NOT QUITE THE MOVIE OF THE WEEK?
Craig Zisk is a first-time film director, but it almost doesn't count because he's directed tons of episodes of TV series&ndashabout 50, they say, including Alias, Nip/Tuck, The Office, Nurse Jackie and Parks and Recreation.
Another indie element that helps to lend this movie some charm is that it is set in a small American town that you've probably never heard of&ndashKingston, Pennsylvania. Apart from that, there's not much else unassuming about this movie.
Most notable of all is that it stars Julianne Moore, Nathan Lane and Greg Kinnear, all of whom are actors adept at turning quirky scripts into hits. Unfortunately, it feels, consistently, as though this is a movie all three took on because they could do it in their sleep.
You do see a flash of the brilliance that Lane, who plays drama teacher Carl Kapinas, displayed in The Birdcage as a campy drag queen, though it does often feel like a carbon copy of the old character.
Kinnear, as the unlikely suitor and misunderstood father, is overly reliant on his perplexed expression and furrowed brow to convey emotion.
Moore as the title character is charming enough. She plays middle-aged teacher Linda Sinclair, who is sliding into spinsterhood. She's a modern-day type of unmarried woman&ndashno cats or dank flat; hers is a cozy and bright home. But Linda's life is empty and lonely outside of the classroom. It does not help that she grades all the dates she has with the same red pen and stern attitude she uses with her pupils. She will accept nothing but excellence.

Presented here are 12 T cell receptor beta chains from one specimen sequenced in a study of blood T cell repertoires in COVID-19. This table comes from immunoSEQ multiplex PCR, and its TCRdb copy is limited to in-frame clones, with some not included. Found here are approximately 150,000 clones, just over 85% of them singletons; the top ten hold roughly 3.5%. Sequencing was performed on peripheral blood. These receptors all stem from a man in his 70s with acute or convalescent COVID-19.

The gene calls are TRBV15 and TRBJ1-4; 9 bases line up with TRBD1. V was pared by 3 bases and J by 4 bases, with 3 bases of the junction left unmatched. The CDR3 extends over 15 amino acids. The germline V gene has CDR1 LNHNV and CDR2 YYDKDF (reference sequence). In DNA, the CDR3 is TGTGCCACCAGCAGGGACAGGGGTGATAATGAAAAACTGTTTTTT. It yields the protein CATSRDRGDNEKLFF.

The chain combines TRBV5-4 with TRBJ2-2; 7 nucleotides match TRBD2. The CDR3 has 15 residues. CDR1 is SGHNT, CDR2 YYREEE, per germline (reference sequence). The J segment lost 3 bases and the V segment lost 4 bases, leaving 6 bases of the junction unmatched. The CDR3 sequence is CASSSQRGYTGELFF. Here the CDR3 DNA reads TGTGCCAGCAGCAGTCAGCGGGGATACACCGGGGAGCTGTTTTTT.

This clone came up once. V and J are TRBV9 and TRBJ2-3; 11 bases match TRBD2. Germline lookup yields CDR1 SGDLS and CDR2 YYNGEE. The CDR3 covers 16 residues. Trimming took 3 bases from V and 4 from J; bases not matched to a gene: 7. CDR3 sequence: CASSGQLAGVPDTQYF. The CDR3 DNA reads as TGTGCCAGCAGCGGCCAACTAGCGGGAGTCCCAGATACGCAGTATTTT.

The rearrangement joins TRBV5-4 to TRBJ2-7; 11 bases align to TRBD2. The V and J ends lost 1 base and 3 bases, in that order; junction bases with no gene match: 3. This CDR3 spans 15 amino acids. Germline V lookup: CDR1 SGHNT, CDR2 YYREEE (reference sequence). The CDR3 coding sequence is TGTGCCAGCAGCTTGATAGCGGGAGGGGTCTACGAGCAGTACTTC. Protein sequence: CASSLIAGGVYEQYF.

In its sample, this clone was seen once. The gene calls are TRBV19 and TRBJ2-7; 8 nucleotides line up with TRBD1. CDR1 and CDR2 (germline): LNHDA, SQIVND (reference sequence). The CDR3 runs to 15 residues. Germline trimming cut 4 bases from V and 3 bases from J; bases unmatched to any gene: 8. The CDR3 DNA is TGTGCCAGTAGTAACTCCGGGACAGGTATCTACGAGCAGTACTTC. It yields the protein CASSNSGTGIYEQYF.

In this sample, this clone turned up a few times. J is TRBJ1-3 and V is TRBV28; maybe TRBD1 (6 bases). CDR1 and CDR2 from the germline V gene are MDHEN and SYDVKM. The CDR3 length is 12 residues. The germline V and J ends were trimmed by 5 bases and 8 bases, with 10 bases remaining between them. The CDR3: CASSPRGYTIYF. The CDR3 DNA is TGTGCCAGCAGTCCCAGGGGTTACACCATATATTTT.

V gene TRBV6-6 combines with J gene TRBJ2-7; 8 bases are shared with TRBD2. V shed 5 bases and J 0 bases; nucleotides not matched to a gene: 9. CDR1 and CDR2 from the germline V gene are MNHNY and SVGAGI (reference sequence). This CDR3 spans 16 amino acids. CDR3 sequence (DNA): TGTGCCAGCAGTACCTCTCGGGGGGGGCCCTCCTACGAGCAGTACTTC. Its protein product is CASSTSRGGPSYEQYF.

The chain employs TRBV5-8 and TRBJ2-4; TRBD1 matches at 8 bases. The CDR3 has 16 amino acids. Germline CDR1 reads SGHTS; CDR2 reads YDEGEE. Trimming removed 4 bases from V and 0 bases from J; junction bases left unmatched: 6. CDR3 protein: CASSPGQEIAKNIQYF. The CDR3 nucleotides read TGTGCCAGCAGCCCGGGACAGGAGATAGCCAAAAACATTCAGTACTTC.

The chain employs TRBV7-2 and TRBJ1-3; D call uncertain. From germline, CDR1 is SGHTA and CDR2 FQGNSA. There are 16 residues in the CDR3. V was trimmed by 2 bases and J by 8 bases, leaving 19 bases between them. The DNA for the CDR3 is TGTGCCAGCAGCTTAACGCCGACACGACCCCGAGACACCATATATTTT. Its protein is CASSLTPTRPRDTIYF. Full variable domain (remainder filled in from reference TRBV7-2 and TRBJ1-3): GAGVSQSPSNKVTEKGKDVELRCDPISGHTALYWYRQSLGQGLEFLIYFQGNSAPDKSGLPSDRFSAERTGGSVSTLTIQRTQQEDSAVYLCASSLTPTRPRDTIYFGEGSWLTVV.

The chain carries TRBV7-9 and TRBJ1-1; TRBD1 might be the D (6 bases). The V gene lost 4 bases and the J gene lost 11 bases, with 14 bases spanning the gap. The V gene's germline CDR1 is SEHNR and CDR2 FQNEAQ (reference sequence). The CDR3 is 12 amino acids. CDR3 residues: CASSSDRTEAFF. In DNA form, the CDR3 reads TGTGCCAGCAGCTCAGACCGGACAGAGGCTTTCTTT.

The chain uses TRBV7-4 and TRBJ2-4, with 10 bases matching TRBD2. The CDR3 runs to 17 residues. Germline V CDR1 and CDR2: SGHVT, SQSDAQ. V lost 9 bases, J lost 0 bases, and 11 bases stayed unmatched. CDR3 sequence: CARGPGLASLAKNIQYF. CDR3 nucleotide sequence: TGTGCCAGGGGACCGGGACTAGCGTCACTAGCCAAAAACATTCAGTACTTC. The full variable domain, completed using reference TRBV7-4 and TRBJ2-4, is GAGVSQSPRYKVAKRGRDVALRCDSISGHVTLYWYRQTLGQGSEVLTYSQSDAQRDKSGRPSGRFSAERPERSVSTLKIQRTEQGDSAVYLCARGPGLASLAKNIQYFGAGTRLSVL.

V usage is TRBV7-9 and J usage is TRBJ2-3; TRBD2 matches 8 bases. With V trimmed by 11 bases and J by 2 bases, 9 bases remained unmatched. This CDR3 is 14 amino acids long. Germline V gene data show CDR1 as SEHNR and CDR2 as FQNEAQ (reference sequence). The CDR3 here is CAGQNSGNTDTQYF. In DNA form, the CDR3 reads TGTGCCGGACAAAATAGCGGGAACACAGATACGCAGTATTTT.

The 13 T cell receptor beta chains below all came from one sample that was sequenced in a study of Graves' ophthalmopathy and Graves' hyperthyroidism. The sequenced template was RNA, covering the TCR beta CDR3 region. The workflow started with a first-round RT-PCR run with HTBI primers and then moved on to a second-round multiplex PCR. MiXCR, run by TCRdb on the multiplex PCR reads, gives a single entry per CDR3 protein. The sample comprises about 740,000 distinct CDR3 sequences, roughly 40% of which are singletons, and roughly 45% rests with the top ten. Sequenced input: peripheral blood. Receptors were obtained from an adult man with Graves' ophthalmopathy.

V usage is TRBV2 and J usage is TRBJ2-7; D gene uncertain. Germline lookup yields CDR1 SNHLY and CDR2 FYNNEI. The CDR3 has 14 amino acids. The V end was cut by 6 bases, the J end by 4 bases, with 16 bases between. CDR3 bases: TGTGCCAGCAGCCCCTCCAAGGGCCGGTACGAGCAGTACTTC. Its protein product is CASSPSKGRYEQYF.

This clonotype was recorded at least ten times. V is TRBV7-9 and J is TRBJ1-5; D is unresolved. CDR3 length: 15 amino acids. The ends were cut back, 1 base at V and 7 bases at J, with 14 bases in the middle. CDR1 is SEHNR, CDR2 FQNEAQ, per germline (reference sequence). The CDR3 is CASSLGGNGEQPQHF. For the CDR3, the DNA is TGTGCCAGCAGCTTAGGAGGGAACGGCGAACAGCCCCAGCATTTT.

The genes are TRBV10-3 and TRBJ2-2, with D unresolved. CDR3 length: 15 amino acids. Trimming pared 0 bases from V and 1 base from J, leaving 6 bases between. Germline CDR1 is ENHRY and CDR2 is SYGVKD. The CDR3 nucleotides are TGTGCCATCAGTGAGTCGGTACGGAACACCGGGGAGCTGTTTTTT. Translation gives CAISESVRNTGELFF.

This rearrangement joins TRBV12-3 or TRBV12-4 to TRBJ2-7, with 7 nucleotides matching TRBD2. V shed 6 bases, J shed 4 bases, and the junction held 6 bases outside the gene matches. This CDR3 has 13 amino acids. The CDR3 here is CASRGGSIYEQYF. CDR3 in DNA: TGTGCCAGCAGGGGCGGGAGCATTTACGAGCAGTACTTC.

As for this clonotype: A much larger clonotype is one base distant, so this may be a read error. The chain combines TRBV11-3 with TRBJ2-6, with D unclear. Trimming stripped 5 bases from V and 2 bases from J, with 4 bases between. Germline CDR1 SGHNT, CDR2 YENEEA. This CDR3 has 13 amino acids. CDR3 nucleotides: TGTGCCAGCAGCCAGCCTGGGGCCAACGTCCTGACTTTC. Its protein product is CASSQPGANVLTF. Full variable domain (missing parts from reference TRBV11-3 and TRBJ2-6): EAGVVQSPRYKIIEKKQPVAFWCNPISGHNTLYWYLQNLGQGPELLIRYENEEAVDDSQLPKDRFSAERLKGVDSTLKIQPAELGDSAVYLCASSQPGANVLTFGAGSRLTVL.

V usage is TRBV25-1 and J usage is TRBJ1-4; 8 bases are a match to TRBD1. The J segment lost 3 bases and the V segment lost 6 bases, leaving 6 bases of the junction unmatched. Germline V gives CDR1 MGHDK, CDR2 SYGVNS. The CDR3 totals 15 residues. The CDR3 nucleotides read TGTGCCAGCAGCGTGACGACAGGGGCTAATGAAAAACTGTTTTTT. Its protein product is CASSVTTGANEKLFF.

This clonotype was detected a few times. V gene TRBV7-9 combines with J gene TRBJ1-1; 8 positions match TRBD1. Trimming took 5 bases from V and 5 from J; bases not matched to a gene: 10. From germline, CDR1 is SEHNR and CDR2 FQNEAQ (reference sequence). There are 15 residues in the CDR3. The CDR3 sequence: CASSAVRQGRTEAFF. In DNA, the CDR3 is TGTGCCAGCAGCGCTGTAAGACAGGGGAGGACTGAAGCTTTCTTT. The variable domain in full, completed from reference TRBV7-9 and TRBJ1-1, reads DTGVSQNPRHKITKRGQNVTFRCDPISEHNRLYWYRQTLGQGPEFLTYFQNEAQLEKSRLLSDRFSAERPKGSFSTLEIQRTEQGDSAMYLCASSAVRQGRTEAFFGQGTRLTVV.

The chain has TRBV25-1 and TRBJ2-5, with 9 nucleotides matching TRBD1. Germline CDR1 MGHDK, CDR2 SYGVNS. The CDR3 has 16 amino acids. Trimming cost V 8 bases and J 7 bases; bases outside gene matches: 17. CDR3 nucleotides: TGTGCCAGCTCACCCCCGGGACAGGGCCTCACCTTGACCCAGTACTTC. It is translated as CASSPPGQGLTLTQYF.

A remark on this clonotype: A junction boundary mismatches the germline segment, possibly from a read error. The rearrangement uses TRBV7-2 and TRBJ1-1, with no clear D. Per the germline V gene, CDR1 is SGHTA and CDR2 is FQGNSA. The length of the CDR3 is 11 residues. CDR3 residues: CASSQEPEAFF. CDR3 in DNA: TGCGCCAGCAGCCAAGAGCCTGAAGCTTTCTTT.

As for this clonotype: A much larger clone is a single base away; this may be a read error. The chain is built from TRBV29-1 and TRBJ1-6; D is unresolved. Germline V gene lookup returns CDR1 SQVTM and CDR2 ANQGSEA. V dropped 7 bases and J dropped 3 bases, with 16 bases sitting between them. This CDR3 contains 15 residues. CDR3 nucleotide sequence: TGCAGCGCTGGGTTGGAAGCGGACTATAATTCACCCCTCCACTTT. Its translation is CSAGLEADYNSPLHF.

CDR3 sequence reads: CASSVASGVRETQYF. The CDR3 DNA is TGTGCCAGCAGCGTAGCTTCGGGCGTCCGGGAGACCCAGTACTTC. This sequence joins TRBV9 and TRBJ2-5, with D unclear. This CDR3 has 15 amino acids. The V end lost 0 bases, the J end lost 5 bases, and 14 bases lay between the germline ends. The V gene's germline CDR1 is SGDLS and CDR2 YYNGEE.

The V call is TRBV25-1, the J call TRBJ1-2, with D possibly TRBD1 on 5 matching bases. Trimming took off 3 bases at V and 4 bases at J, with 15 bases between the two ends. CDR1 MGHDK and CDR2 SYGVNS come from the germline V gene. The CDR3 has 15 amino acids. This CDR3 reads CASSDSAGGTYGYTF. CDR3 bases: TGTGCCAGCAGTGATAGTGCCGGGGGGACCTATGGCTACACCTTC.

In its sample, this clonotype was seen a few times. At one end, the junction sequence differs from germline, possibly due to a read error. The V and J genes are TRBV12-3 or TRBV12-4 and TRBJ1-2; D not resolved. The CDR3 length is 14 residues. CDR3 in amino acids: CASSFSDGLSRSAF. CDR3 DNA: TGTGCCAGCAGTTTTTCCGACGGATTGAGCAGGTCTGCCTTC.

This is until one of her former students returns to his father's (Kinnear) home after a failed attempt at trying to be recognised as a playwright in New York. Jason Sherwood, played quite endearingly by Michael Angarano, is slightly scruffy and anxious after his confidence-shattering time in the big city.
Remembering him to be one of her most talented students, Linda insists on reading his script, The Chrysalis. She declares it a masterpiece and convinces Jason that he should let them turn his dark tale into the annual school play.
This is a fantastic premise for a contemporary coming-of-age story&ndashthe young pupils and the adults are transformed during this experience.
A central part of the movie is that Linda learns to stop living life by the book. She begins to apply the same passion that she has for literature to other areas in her life.
The fact that the relationships come with modern-day complications gives this old genre a fresh spin. Linda has sex with Jason, whom she later finds canoodling with one of her young and beautiful students, which drives her into a jealous rage. This threatens to ruin her carefully built reputation at school.
Moore is as good as she always is, but she goes no further than necessary to give her character the tools to make her memorable. Angarano, Norbert Leo Butz (as the overbearing vice-principal Phil Pelaski) and Jessica Hecht, who plays the non-confrontational principal Trudie Slocum, are the only actors who seem to be applying themselves in The English Teacher.
Unfortunately, and also most disappointing, is that The English Teacher only flirts with the idea of wit and humour; it never fully takes it on. It's a shame, really, because a movie like this depends on the showcasing of the quirks of its characters and a sparkling script to make it linger in people's memories long after they've left the cinema.
Ultimately, you won't be offended if you do watch The English Teacher. It won't feel like a wasted ticket fee either. However, you'll have the urge to scribble “could have done better” next to your “C” grading&ndashas your teacher used to when she knew you did less than your best.